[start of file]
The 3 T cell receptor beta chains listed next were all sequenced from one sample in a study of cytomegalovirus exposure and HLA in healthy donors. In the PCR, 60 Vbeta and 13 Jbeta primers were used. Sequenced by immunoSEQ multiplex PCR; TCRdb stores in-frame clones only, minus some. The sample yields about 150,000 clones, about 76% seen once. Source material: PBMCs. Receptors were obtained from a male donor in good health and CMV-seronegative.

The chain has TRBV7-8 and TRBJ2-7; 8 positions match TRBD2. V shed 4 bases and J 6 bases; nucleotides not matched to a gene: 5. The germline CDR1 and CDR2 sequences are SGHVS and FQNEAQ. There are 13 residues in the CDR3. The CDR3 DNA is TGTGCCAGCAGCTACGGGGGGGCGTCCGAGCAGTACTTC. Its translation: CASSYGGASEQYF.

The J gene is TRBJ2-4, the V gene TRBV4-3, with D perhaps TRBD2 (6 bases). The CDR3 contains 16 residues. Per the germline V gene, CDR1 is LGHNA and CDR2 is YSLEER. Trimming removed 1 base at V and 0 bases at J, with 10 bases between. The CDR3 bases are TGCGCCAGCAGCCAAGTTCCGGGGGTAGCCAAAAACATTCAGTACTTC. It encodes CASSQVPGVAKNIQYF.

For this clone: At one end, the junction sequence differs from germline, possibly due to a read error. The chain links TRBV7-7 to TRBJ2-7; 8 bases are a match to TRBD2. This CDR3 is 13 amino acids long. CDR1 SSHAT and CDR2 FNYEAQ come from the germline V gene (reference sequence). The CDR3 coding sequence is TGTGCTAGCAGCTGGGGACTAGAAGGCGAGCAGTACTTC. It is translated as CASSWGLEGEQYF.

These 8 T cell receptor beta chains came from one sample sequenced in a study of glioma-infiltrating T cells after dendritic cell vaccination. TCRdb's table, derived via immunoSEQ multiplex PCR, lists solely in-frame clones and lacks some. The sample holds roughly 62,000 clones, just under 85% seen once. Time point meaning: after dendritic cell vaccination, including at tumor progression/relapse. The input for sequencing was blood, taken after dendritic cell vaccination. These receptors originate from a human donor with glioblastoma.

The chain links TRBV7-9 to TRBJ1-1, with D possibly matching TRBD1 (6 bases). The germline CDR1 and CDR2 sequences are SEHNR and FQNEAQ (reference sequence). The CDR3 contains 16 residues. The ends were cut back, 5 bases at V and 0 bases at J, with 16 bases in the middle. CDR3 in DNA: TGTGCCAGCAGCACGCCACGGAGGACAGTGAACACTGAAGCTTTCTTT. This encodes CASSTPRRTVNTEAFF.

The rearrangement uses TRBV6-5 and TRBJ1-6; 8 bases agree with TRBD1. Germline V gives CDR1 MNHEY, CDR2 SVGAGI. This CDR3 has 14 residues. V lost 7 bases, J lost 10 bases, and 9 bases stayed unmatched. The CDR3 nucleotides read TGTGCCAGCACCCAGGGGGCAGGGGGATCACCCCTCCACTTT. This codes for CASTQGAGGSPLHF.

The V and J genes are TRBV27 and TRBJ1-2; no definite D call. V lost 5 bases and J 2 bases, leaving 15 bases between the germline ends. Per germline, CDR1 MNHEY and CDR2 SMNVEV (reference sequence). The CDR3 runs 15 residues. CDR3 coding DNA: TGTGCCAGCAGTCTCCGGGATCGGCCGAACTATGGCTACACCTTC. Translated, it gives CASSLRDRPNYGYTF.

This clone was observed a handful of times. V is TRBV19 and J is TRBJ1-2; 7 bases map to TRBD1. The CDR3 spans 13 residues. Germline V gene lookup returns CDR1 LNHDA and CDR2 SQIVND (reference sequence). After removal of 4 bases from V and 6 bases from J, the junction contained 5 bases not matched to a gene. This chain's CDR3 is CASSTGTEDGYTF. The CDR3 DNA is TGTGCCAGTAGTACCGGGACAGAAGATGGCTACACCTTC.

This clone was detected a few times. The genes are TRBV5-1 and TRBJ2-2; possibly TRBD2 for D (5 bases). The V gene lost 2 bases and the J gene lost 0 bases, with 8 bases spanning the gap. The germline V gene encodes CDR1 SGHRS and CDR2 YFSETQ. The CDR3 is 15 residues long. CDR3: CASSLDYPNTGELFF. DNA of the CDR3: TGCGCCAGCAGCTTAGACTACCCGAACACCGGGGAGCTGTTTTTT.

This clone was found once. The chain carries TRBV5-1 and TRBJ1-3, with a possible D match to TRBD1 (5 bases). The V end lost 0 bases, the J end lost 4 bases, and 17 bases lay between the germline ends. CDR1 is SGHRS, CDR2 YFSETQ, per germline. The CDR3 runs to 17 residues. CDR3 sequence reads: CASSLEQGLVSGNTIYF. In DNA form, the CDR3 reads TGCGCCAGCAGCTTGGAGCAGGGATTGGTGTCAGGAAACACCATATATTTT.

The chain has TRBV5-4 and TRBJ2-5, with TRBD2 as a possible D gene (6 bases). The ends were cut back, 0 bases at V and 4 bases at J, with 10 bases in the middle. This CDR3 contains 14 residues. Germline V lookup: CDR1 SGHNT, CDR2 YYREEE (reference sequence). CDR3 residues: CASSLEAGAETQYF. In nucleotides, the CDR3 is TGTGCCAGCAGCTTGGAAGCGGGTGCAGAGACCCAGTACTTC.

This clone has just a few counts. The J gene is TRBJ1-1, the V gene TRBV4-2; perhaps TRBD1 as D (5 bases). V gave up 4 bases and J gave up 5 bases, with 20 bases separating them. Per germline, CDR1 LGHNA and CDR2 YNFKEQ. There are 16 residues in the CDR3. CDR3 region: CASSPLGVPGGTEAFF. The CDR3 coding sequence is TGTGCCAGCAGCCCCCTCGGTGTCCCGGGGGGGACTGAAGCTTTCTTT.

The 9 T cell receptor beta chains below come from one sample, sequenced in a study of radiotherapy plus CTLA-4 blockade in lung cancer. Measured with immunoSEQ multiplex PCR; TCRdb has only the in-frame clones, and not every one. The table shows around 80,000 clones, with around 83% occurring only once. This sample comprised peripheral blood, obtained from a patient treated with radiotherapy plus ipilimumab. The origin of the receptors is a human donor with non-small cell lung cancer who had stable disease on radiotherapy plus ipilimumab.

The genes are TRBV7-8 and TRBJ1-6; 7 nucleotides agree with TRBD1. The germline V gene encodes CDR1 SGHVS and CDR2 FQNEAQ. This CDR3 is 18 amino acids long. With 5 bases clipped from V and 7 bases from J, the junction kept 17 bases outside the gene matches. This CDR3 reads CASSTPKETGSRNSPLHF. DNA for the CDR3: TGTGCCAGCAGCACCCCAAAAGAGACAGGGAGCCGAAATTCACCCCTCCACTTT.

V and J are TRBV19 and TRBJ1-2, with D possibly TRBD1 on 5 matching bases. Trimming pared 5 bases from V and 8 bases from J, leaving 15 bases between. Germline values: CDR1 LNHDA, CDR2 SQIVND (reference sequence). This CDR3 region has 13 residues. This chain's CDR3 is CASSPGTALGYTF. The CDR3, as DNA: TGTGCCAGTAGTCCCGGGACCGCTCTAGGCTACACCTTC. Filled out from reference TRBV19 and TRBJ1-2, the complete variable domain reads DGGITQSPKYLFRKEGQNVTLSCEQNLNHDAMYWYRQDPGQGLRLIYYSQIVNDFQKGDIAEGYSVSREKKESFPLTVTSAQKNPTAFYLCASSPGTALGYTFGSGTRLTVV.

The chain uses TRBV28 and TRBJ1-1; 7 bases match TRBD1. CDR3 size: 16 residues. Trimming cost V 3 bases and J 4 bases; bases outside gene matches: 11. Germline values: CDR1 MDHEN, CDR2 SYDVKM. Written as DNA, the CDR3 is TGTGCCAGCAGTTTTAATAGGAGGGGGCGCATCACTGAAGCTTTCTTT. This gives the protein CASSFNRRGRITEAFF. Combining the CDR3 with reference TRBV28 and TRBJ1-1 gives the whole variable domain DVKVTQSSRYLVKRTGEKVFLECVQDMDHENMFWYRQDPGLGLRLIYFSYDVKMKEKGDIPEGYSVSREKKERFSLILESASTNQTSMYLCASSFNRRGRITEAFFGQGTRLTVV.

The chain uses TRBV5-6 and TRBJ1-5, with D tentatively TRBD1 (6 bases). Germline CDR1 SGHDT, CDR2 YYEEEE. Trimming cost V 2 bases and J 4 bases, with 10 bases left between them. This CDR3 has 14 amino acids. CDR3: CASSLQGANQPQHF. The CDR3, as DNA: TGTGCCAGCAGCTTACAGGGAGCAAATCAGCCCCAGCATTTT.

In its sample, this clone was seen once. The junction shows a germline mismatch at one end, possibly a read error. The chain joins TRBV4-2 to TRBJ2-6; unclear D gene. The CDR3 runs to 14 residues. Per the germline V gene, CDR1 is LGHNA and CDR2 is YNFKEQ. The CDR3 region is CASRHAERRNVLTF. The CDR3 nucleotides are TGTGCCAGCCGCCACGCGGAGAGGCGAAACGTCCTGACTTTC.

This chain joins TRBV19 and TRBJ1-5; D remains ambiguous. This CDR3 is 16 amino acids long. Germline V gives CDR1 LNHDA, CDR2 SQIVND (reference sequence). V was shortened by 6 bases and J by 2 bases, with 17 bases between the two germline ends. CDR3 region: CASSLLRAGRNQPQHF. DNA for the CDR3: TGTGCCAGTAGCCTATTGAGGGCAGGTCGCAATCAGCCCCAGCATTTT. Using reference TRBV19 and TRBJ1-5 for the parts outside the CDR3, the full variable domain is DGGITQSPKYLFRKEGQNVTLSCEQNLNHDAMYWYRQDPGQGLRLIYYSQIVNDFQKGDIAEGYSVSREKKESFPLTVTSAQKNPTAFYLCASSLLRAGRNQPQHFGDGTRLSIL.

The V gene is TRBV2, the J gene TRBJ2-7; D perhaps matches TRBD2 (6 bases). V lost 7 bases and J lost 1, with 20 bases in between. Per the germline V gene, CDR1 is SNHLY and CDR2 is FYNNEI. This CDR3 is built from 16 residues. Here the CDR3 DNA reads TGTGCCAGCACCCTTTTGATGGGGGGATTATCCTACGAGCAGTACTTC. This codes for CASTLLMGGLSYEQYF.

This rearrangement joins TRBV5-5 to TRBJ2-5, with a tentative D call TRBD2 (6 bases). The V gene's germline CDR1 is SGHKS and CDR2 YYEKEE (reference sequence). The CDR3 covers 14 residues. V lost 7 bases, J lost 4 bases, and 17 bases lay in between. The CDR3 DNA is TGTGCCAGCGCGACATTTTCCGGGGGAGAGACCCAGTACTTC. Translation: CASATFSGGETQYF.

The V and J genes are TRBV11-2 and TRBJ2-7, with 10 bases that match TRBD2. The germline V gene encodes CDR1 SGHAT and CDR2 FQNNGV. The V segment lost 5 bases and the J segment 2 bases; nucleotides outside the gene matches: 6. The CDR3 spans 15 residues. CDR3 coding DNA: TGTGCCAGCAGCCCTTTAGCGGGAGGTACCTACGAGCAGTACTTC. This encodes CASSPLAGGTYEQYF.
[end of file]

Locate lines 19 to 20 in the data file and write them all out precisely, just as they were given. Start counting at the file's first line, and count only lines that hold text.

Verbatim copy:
In its sample, this clone was seen once. The junction shows a germline mismatch at one end, possibly a read error. The chain joins TRBV4-2 to TRBJ2-6; unclear D gene. The CDR3 runs to 14 residues. Per the germline V gene, CDR1 is LGHNA and CDR2 is YNFKEQ. The CDR3 region is CASRHAERRNVLTF. The CDR3 nucleotides are TGTGCCAGCCGCCACGCGGAGAGGCGAAACGTCCTGACTTTC.

This chain joins TRBV19 and TRBJ1-5; D remains ambiguous. This CDR3 is 16 amino acids long. Germline V gives CDR1 LNHDA, CDR2 SQIVND (reference sequence). V was shortened by 6 bases and J by 2 bases, with 17 bases between the two germline ends. CDR3 region: CASSLLRAGRNQPQHF. DNA for the CDR3: TGTGCCAGTAGCCTATTGAGGGCAGGTCGCAATCAGCCCCAGCATTTT. Using reference TRBV19 and TRBJ1-5 for the parts outside the CDR3, the full variable domain is DGGITQSPKYLFRKEGQNVTLSCEQNLNHDAMYWYRQDPGQGLRLIYYSQIVNDFQKGDIAEGYSVSREKKESFPLTVTSAQKNPTAFYLCASSLLRAGRNQPQHFGDGTRLSIL.